Conclusion

The GDC register31 shows that dental hygienists make up 6% while dental therapists 2% of total registrants.  As it is achievable to archive such relatively small numbers, and as a suggestion to narrow the gap, I believe it will be very helpful if the GDC keeps a record of those DCPs practising via direct access. Despite the GDC’s1 claims of administrative and financial burdens precipitated, such documentation not only will aid patients to confidently choose suitably qualified dental healthcare providers, but also be an invaluable tool for dentists, and DCPs themselves,  to facilitate inter-registrant communication and multidisciplinary healthcare delivery.

Dentists and DCPs are constantly being reshaped differently into dentistry, as the UK government continues to investigate cheaper alternatives to the delivery of dental public healthcare32. Reviewing the above literature, it is clear that the most problematic relationship detected is the conflict between the vested and professional interests of different professional associations to fulfill their own interests- a comparable scenario similarly observed15 in Holland for the same cause. Nevertheless, confidence levels in the high standard of care and levels of satisfaction that patients expect and report in our communities must be predominantly maintained17.  There are proposed benefits and risks, but the implications of direct access to DCPs on the delivery of dental care cannot be supported by long-term evidence. The GDC1 itself admits uncertainty as to how many DCPs, out of their relatively small community, will embrace direct access. Therefore, based on the analysis of available quantitative and qualitative appraisals, I would personally weigh direct access as being evolutionary, rather than revolutionary, to the delivery of dental public health services here across the UK.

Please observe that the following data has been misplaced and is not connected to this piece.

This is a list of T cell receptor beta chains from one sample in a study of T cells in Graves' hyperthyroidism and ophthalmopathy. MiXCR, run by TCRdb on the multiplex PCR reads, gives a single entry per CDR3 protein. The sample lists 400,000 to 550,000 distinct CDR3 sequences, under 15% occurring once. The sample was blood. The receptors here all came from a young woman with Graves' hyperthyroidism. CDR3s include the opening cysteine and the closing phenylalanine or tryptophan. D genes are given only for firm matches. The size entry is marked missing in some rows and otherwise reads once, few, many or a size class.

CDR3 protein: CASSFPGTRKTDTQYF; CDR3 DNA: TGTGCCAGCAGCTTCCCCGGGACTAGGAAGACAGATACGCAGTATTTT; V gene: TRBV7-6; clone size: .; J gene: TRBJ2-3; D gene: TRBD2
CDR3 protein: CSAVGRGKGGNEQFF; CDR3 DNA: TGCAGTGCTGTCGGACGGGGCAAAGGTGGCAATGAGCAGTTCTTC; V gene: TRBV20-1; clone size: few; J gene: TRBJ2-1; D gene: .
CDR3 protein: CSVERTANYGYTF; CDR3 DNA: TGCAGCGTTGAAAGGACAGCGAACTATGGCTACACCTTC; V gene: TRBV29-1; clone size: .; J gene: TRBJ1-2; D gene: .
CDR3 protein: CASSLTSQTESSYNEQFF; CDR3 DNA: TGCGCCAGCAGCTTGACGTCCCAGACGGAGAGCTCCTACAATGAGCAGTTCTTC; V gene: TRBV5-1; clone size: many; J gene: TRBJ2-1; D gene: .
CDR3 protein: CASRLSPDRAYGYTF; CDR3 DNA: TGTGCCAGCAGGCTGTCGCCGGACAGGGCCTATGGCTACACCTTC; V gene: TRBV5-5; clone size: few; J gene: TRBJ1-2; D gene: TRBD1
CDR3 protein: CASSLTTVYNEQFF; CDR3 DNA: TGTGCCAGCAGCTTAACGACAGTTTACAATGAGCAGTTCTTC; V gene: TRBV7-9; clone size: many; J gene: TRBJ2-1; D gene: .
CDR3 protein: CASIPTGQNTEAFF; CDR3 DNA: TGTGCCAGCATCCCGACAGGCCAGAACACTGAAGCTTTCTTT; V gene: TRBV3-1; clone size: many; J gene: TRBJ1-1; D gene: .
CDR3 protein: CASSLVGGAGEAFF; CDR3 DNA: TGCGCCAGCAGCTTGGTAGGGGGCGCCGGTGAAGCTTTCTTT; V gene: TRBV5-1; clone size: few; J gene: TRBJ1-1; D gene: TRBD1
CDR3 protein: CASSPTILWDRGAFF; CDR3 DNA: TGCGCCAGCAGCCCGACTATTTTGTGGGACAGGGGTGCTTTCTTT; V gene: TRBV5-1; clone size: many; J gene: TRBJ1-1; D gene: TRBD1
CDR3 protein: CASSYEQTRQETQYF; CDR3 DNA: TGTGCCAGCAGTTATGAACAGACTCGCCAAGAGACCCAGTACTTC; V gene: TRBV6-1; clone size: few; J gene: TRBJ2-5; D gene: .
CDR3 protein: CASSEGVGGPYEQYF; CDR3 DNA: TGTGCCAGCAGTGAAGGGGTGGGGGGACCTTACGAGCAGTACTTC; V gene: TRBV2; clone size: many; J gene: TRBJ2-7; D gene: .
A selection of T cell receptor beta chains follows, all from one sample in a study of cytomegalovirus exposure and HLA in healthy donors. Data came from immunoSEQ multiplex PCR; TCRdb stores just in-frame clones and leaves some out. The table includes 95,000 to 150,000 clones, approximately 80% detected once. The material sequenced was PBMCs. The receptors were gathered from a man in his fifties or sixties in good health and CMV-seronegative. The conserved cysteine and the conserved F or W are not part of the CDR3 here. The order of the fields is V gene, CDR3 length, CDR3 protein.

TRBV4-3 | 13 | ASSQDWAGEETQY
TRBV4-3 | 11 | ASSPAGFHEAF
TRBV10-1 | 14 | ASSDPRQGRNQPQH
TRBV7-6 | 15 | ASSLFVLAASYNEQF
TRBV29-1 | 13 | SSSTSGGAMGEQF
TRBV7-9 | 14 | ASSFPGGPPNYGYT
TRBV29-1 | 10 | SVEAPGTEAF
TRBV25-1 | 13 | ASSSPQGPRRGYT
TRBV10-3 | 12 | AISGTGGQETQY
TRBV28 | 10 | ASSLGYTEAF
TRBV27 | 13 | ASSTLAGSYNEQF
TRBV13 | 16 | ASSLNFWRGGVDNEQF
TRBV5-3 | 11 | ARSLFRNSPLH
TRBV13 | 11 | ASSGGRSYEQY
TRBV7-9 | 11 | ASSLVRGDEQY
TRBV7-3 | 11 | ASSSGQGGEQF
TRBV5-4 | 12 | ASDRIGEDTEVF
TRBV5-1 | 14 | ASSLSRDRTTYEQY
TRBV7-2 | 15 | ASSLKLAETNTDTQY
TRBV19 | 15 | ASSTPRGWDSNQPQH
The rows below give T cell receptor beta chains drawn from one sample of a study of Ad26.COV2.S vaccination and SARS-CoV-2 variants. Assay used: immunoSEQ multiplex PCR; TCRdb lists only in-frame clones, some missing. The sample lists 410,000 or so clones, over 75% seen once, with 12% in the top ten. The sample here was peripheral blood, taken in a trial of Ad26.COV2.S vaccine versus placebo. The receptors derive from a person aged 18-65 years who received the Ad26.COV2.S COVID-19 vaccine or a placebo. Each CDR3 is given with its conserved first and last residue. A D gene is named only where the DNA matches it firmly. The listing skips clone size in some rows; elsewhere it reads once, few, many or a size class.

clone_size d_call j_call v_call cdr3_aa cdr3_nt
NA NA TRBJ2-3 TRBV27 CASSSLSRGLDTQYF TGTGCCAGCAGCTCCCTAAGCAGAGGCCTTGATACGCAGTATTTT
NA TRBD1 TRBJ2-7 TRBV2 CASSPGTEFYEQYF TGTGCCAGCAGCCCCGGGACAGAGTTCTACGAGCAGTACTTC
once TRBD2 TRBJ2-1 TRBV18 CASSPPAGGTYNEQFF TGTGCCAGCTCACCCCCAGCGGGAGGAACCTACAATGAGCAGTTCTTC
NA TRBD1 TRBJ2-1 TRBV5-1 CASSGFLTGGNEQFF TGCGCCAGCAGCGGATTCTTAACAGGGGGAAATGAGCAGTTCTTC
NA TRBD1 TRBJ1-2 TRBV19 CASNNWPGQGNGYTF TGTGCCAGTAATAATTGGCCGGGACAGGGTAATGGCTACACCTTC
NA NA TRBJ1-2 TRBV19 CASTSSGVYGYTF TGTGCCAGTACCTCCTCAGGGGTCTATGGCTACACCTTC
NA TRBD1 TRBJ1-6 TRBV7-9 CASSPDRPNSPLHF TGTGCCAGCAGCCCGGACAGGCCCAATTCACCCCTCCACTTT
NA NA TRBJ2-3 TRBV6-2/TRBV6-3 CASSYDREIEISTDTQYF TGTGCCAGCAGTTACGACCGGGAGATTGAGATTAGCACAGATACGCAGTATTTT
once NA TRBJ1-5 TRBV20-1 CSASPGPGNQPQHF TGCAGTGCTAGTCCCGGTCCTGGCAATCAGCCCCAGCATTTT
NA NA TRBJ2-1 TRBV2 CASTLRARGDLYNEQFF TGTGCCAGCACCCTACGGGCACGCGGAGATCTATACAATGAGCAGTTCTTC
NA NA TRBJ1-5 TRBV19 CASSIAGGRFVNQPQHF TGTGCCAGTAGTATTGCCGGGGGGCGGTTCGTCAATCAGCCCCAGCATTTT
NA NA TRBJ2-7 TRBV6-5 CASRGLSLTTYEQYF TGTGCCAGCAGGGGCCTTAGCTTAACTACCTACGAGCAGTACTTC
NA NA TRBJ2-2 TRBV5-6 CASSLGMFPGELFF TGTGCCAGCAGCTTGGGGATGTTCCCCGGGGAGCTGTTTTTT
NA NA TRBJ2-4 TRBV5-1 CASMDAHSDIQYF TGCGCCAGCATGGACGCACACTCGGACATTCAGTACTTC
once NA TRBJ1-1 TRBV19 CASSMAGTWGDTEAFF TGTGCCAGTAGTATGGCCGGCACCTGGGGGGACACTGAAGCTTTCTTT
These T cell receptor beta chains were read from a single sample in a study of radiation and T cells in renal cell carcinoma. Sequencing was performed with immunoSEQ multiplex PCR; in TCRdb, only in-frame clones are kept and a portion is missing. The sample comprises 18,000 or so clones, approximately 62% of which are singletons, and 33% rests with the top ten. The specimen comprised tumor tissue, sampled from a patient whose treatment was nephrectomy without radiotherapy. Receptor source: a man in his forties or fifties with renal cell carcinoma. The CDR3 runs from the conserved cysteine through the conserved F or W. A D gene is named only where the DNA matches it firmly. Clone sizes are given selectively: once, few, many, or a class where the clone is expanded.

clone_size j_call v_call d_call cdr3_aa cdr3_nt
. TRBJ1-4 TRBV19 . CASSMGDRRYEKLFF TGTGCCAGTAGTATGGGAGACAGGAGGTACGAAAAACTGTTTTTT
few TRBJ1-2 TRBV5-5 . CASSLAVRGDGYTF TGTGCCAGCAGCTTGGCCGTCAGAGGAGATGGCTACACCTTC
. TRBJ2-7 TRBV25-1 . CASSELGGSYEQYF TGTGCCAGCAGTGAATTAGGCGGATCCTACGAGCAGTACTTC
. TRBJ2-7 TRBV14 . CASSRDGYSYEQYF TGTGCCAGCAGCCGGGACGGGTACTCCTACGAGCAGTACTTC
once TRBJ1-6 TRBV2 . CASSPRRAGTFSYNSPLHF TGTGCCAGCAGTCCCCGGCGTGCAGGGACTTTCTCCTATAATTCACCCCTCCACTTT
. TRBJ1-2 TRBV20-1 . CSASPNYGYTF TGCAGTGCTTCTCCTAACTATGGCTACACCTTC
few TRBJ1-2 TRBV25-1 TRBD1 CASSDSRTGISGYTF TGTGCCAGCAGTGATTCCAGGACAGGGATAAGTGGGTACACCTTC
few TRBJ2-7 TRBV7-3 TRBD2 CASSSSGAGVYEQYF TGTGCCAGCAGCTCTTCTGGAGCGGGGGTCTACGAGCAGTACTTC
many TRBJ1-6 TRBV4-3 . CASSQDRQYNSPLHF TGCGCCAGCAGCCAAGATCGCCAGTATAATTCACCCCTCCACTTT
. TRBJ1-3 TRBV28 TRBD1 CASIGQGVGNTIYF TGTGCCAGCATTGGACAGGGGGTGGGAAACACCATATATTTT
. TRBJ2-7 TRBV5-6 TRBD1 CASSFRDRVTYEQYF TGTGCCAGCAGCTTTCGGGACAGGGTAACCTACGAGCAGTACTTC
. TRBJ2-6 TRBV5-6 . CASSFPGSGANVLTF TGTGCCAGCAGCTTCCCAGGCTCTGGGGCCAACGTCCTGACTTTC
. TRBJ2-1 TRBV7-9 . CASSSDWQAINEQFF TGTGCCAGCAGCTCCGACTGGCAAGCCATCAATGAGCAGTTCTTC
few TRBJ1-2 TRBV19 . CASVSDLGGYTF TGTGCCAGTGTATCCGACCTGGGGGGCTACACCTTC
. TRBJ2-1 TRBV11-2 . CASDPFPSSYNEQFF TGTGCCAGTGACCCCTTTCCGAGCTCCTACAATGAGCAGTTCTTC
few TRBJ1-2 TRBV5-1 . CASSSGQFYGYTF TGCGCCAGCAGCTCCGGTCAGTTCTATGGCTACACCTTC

Reference List: